Well, Barry Rozner jumps on the Jose Vidro bandwagon today. He makes a good case:
Vidro ... is a switch hitter who has spent much of his career in the No. 2 hole, where he'd look good behind leadoff man Juan Pierre and in front of Derrek Lee and Aramis Ramirez.
Tejada has been more of a power hitter than Vidro, but Vidro reportedly will be healthy next spring and might be poised for a 20-homer, 100-RBI season, which is about where he was before injuries slowed him down.
At 31, Vidro is two years older than Tejada but surprisingly has a higher career batting average than Tejada (.302-.280) and a higher career on-base plus slugging percentage (.831-.815).
Vidro also is an excellent bunter, is terrific when behind in the count and does something the Cubs rarely do: he works the count in every at-bat.
With the Nats having just acquired Alfonso Soriano, they may not have a choice but to deal the $8mm contract that Vidro has.
Once again, this is not an either/or position for the Cubs. If Tejada is available, and there are doubts that he really is, you get him AND take a flier on Vidro. Vidro could be had for castoffs like Korey, if for no other reason than Korey is about $5mm per year cheaper than Vidro.
What's really too bad is that all these names that are being thrown around for 2006 should have been considered back in 2003 and 2004. I guess, instead of showing the anger and disgust by lobbying for change or removing your dollars from the equation, many fans take their cue from the Kindergarten school of fandom. That's the group of fans that are just happy to whip out their crayons and draw pictures.
Yeah, that's a great way to channel frustration.
You gotta love the Blogger spellchecker. The suggested replacement for "Tejada" is "teased."
Saturday, December 10, 2005
By now, the entire Cubs fan base has come to wanting Miguel Tejada in a Cub uniform more than they want a free beer at the Bernie's post-game drinkfest. I can only ask you all one question:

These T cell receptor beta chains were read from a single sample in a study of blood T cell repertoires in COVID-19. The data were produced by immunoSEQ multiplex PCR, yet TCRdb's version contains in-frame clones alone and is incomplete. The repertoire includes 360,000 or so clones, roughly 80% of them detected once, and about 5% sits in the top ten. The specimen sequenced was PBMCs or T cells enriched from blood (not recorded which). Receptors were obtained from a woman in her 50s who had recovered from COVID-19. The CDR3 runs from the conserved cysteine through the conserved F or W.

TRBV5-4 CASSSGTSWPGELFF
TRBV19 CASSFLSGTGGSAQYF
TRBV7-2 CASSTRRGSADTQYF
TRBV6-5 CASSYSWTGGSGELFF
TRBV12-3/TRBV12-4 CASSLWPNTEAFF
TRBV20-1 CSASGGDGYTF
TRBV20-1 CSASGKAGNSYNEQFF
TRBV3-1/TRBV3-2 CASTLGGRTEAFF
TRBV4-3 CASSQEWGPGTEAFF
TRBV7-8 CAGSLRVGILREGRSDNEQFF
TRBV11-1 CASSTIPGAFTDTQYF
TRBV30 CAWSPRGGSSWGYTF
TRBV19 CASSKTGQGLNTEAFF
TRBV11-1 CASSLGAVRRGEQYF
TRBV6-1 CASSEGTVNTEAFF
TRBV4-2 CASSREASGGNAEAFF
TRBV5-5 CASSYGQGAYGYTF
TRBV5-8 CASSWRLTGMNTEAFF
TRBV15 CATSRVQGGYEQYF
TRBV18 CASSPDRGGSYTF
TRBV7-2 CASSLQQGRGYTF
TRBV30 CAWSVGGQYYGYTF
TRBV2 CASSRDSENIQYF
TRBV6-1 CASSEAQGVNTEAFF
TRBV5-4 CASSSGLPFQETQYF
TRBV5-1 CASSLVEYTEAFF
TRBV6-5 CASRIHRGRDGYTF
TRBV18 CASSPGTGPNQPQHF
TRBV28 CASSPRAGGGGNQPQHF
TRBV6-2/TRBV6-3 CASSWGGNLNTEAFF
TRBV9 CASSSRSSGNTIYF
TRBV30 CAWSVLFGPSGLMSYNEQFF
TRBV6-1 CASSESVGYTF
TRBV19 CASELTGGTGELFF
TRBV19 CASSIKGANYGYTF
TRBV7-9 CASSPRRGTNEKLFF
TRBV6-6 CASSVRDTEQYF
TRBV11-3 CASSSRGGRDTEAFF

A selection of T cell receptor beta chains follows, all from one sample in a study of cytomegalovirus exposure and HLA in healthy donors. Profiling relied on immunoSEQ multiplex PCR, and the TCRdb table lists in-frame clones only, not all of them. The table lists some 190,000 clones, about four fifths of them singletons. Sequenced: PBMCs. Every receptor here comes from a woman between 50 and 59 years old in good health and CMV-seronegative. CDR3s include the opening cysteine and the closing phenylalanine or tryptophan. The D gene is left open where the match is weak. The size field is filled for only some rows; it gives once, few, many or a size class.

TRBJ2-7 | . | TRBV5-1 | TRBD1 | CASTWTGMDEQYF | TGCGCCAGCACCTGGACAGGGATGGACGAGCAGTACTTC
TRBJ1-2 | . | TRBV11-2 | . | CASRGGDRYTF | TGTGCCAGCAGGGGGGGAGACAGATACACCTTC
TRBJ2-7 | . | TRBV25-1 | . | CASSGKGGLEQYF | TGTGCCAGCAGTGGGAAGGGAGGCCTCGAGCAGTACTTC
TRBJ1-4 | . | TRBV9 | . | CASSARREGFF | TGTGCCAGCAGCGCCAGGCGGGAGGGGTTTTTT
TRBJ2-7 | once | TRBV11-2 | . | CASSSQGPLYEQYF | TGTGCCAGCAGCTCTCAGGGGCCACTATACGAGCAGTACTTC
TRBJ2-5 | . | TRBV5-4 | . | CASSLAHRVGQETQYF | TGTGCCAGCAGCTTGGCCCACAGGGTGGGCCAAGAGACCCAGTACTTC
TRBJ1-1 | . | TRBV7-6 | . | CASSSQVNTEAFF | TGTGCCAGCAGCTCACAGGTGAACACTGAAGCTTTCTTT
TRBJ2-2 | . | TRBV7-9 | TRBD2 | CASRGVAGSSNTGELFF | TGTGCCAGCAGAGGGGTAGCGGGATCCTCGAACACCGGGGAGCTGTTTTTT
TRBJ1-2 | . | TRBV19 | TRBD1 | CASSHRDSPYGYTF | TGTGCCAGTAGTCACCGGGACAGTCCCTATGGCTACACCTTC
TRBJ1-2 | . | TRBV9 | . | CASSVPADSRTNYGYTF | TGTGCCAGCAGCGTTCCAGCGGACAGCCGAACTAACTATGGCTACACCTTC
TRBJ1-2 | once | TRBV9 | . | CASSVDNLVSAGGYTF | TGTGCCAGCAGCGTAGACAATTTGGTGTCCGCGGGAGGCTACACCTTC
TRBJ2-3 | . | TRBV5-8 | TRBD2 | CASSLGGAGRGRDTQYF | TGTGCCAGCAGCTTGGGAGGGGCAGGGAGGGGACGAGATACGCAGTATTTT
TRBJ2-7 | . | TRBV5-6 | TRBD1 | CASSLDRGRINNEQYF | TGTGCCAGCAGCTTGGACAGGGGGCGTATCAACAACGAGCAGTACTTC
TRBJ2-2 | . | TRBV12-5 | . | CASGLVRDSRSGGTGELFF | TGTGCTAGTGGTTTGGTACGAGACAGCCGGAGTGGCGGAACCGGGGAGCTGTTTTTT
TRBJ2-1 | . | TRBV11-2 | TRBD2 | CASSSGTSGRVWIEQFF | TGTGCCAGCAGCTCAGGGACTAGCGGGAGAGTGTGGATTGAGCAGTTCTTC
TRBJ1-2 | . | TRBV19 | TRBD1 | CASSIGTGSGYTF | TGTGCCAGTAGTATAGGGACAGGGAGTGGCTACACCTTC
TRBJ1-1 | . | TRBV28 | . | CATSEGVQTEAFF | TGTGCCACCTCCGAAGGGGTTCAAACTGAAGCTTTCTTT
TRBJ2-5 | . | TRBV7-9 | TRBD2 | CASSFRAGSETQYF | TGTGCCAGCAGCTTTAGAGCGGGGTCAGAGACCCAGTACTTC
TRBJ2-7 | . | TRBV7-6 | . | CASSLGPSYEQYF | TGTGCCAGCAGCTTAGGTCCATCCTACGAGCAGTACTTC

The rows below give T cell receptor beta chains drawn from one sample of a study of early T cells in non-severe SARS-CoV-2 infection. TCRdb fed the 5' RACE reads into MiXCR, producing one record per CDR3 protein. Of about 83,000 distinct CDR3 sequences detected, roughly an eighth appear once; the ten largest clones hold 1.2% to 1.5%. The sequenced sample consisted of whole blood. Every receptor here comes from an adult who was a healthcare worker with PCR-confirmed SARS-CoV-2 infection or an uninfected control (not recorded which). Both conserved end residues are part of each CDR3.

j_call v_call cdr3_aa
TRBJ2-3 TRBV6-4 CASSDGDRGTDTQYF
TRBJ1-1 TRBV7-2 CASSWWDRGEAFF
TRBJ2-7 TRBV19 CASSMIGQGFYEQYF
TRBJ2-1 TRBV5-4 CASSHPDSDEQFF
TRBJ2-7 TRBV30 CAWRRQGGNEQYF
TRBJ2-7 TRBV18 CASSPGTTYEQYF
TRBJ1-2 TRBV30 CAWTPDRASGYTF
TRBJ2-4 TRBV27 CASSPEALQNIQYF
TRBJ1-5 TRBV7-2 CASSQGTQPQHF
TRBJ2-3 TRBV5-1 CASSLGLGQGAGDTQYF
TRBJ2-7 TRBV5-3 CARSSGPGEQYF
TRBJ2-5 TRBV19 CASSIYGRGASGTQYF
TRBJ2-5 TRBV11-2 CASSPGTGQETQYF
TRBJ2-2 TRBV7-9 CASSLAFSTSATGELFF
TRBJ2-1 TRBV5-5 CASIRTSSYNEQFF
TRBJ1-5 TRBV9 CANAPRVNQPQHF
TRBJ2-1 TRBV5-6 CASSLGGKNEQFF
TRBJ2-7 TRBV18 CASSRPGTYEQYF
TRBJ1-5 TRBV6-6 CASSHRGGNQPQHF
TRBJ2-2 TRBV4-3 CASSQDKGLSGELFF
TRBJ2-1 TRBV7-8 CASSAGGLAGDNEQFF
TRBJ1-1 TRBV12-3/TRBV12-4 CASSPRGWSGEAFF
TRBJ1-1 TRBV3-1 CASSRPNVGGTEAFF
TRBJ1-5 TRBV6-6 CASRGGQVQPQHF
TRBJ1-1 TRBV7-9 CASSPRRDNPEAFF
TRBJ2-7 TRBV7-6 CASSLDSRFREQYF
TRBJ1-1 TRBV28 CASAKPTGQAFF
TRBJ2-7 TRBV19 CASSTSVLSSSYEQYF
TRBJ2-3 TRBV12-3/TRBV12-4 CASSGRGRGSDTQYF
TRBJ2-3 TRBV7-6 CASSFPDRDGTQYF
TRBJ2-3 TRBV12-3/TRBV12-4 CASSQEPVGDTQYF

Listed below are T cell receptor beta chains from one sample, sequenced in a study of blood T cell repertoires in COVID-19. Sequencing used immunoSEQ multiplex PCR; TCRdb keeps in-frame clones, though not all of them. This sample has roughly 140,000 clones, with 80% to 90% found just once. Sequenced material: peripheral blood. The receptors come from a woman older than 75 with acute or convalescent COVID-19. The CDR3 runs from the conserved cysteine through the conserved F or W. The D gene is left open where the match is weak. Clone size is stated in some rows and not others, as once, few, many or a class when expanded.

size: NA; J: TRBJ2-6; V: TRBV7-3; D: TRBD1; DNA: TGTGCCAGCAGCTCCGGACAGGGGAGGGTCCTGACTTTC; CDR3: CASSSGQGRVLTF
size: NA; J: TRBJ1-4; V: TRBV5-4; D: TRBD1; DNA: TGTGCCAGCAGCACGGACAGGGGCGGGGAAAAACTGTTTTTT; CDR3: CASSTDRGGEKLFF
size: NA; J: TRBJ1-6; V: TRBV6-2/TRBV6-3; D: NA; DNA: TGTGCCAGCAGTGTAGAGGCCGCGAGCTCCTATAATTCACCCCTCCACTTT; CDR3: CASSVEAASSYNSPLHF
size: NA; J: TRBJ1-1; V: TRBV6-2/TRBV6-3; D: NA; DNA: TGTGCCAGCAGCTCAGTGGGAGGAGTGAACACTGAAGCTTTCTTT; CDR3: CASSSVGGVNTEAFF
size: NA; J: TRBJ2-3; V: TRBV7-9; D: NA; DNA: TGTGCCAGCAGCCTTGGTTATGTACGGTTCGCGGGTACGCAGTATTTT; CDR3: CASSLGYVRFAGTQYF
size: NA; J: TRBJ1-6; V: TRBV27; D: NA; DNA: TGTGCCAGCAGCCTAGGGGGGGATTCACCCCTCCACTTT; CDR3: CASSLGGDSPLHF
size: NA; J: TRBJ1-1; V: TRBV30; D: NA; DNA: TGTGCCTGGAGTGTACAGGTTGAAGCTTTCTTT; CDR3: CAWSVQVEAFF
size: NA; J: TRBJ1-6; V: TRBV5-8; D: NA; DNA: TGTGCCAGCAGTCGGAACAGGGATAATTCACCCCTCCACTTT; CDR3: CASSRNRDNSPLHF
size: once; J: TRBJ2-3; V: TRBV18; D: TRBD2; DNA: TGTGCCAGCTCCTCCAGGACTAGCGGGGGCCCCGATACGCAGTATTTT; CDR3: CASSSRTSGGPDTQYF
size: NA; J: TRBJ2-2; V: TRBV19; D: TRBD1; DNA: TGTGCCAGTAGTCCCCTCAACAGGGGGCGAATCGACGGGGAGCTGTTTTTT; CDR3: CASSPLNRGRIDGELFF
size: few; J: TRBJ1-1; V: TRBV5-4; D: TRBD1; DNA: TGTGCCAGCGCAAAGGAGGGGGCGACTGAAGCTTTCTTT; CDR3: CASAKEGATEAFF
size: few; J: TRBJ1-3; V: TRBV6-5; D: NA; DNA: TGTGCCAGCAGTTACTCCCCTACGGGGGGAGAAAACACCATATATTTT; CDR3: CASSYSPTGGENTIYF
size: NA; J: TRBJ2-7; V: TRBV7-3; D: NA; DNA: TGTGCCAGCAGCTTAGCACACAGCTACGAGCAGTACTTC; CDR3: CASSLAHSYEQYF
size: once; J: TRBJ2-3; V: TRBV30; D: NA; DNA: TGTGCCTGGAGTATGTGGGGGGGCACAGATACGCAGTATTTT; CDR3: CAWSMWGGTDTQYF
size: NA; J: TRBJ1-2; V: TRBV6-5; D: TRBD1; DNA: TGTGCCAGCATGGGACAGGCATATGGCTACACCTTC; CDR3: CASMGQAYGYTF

What the hell took you so long?
Some will ask if I'm now in a good mood because the Cubs are trying to obtain a player I've lusted after for years, especially given the recent addition of another lust that goes by the name of Juan Pierre.
In a word, no.
Why? Because he's not here and he should be already. For the past two years.
It does give me a certain feeling of smugness to know that Cub Nation, and seemingly Jim Hendry, now wants this guy with all abandon. Too bad they didn't feel this way two years ago and put pressure on the team. Now, all that has to happen is the entire farm system will need to be emptied along with the probable departure of some combination of Pie, Cedeno and Murton. Or maybe even all three.
I'm guessing that it takes no less than Pie, Cedeno and Jerome Williams. What stinks is that this trade only works depending on the mentality of the Orioles.
Do they think they can compete with Boston, New York and now Toronto for the division and the Wild Card?
If they think "yes," Tejada will be headed for some place like Houston who can fill holes that Baltimore has with players they can use this season with a Brandon Backe and a Chad Qualls. And with Clemens now retired, Houston has the money. If Baltimore decides that 2007 is their next best shot, Hendry should have no problem making a proposal that Baltimore would accept.
Be excited, but cautious, Cub Nation. Remember. Just 11 days ago, we were told "certainly later this week, that Rafael Furcal will become a Cub," and that even I would have to give Hendry his props.
How did that work out, hmm?
Friday, December 09, 2005
Reality Based Community
When the news broke yesterday that Miguel Tejada announced he wanted out of Baltimore, a tone of hope was generated that he could land with the Cubs. There are two scenarios being played out by Cubs fans as to what has to happen for the Cubs to get Tejada.
Option A is to trade the bulk of the high ceiling prospects in their farm system. Basically, the O's might give up Miggy in exchange for Ronny Cedeno, Jerome Williams, Felix Pie and one other high ceiling prospect. What's amusing about this scenario is that it correctly diagnoses Jim Hendry's failing to sign Tejada in 2003 as now resulting in the complete mortgage of the team's future.
Didn't someone just recently say something similar? That the cost of not signing Tejada actually exceeded the cost of signing him?